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5 successful club managers who failed at International football

Some managers are more apt for the national team while others are cut out for the domestic club.

Success at club level does not guarantee silverware in international football

Even if a team possesses a pool of talented players and irrespective of how confident they are, without a good manager, it is highly unlikely that they will succeed. Let us take the very example of Manchester United. David Moyes failed to even qualify for the UEFA Europa League, with almost the same squad with which Sir Alex Ferguson won the Premier League. This may be an example of a failure at club level. However, this is also true when it comes to managing a country.

The role of a manager isn’t just setting the training regime, picking the playing XI and discussing tactics for a particular game. The manager more or less becomes the face of the team, defending them during their defeats and boosting their morale during bitter periods. It also takes a great manager to use his limited options wisely and bring out the best of even an average player.

Despite being successful at the club level, one might not always succeed at the international level as it is a different ballgame altogether. Some managers are more suited to the national team while others are cut out for the club game only.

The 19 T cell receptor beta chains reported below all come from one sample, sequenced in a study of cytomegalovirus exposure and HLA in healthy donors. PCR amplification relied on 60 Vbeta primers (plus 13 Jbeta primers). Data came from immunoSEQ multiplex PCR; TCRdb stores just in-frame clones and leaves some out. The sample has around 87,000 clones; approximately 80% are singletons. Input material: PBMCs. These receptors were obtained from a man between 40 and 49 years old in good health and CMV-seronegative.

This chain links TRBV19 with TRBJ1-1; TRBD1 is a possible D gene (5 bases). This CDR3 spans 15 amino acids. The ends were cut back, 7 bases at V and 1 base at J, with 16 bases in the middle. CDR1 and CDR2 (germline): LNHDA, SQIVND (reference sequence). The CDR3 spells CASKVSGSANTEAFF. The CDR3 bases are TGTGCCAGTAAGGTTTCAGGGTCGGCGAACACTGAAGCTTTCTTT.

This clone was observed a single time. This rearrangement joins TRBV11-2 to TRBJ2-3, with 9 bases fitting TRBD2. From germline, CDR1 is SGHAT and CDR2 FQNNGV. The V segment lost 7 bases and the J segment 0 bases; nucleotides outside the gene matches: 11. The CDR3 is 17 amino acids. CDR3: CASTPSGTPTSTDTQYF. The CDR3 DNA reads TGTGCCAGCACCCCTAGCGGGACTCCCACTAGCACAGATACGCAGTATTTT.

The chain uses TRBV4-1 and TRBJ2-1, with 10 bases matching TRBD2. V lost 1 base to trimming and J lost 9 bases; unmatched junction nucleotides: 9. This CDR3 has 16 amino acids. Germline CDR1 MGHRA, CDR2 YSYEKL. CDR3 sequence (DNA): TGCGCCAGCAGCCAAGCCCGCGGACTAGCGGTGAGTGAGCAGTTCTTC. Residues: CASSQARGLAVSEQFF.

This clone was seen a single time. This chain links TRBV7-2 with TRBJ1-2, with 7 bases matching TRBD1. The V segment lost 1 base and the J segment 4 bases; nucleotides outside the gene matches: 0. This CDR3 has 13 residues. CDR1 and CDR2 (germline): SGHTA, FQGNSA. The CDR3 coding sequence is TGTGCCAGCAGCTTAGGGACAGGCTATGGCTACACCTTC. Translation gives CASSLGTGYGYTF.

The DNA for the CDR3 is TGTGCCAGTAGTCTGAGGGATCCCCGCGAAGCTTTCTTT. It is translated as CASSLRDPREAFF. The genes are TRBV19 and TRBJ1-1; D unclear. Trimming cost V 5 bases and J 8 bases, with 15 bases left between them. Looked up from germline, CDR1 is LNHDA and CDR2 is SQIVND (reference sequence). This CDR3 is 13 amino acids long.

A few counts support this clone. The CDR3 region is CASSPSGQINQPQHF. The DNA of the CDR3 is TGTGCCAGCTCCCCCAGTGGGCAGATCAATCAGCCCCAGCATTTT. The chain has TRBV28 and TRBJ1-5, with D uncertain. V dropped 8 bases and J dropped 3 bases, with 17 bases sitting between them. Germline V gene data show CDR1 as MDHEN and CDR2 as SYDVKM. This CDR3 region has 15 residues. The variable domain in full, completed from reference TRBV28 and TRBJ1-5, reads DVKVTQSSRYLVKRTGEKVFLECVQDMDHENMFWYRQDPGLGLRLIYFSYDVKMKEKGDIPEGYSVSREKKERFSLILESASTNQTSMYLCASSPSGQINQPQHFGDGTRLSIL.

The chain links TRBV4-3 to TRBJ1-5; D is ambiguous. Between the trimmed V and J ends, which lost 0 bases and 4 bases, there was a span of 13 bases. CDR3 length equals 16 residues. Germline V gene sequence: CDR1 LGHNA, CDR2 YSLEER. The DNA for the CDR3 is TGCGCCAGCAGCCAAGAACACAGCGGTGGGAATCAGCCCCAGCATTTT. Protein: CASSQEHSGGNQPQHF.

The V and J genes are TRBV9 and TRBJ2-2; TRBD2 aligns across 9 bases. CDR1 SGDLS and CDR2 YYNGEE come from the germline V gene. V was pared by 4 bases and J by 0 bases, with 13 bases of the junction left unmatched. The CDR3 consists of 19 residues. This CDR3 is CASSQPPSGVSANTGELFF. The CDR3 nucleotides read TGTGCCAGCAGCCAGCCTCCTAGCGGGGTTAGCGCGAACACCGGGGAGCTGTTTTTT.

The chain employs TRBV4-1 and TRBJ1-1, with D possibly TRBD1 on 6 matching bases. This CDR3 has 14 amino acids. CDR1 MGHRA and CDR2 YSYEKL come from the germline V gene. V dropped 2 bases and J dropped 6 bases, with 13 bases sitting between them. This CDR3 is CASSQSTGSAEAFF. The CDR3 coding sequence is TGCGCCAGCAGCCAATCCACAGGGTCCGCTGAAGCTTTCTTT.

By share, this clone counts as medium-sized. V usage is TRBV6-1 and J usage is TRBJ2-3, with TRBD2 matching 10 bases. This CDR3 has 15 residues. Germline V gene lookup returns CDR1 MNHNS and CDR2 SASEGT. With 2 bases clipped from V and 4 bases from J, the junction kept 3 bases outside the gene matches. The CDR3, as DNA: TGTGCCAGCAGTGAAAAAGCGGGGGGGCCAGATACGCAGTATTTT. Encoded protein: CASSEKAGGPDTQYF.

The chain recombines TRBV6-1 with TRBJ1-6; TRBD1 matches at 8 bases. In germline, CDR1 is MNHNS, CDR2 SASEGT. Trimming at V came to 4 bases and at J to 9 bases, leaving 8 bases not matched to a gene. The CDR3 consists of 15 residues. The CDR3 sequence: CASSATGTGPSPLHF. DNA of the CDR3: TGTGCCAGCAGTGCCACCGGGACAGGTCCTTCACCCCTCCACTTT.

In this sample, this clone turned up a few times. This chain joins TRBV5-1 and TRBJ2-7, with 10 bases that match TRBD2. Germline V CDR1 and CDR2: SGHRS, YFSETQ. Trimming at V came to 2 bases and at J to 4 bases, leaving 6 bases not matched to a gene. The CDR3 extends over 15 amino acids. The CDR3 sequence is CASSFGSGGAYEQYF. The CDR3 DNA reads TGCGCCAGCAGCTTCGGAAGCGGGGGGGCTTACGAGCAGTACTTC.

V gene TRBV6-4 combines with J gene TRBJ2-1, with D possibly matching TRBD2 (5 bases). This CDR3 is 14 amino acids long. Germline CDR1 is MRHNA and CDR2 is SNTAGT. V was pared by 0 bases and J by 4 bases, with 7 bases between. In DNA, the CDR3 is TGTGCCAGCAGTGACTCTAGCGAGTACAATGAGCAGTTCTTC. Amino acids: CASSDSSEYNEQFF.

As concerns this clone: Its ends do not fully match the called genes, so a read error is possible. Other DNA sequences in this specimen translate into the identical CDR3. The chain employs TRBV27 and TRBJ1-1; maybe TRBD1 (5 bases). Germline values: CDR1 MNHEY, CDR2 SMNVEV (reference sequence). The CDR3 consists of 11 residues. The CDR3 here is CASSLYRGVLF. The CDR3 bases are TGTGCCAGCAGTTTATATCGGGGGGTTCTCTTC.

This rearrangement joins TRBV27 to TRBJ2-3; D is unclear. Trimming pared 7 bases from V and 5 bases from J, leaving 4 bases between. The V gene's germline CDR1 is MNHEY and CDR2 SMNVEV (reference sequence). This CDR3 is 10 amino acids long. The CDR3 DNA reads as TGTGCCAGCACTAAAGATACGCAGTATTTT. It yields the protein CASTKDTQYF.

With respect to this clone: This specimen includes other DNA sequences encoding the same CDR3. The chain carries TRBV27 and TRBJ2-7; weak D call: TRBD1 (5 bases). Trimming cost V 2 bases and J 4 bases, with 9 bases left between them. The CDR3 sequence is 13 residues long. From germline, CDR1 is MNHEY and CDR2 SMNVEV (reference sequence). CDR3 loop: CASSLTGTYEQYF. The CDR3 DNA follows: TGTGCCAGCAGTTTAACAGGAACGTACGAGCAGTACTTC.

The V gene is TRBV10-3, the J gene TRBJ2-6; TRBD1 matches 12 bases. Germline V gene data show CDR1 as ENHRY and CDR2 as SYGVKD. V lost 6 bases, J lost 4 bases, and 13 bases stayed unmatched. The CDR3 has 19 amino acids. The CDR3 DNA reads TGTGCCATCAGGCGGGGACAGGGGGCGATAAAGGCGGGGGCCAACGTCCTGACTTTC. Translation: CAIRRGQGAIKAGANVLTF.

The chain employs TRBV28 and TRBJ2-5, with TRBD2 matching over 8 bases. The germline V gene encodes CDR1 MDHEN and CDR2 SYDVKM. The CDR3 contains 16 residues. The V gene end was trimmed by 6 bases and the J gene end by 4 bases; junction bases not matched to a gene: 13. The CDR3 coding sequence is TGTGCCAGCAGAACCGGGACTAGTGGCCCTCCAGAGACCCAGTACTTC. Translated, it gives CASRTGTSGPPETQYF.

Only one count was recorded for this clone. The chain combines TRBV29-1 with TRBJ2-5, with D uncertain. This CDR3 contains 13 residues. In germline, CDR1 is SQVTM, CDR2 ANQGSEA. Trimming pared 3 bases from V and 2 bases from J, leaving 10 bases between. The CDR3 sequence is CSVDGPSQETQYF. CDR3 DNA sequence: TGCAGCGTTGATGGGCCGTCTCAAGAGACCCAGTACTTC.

Let us take a look at five managers who succeeded at the club level but failed to etch their mark at the international stage.

#5 Kevin Keegan


Kevin Keegan won only 38.9% of his games in charge as England manager

After a break of 8 years following a fruitful career as a player, Keegan returned to football as the manager of Newcastle United, a team fighting for survival in the Second Division. He strengthened the squad with key signings and helped promotion from the second tier to the first and then to the Premier League in consecutive seasons.

He had enormous success in his first season at the Premier League, finishing third and bringing European football to the club after a period of over 20 years. During his stint, Newcastle finished as runners-up in two consecutive seasons (1995-96, 1996-97), finishing second only to Ferguson’s Manchester United.

He also went on to manage Fulham and Manchester City, winning promotion as champions in his first full season at both clubs, a feat he had also achieved with Newcastle United.

Following his tremendous success with below average teams, he was appointed as the manager of the England national team in February 1999. After an impressive qualifying campaign for Euro 2000, his tactical naivety was exploited and an unsuccessful Euro campaign followed. During the competition, England lost 3-2 to Portugal despite taking a 2-0 lead. After a victory over Germany in the second fixture, England yet again lost 3-2, this time at the hands of Romania. This led to their elimination from the competition and put Keegan under tremendous pressure.

He eventually resigned in October 2000, after a defeat in England’s first 2002 World Cup qualifier against Germany. He could manage just four wins in 11 games as England manager.

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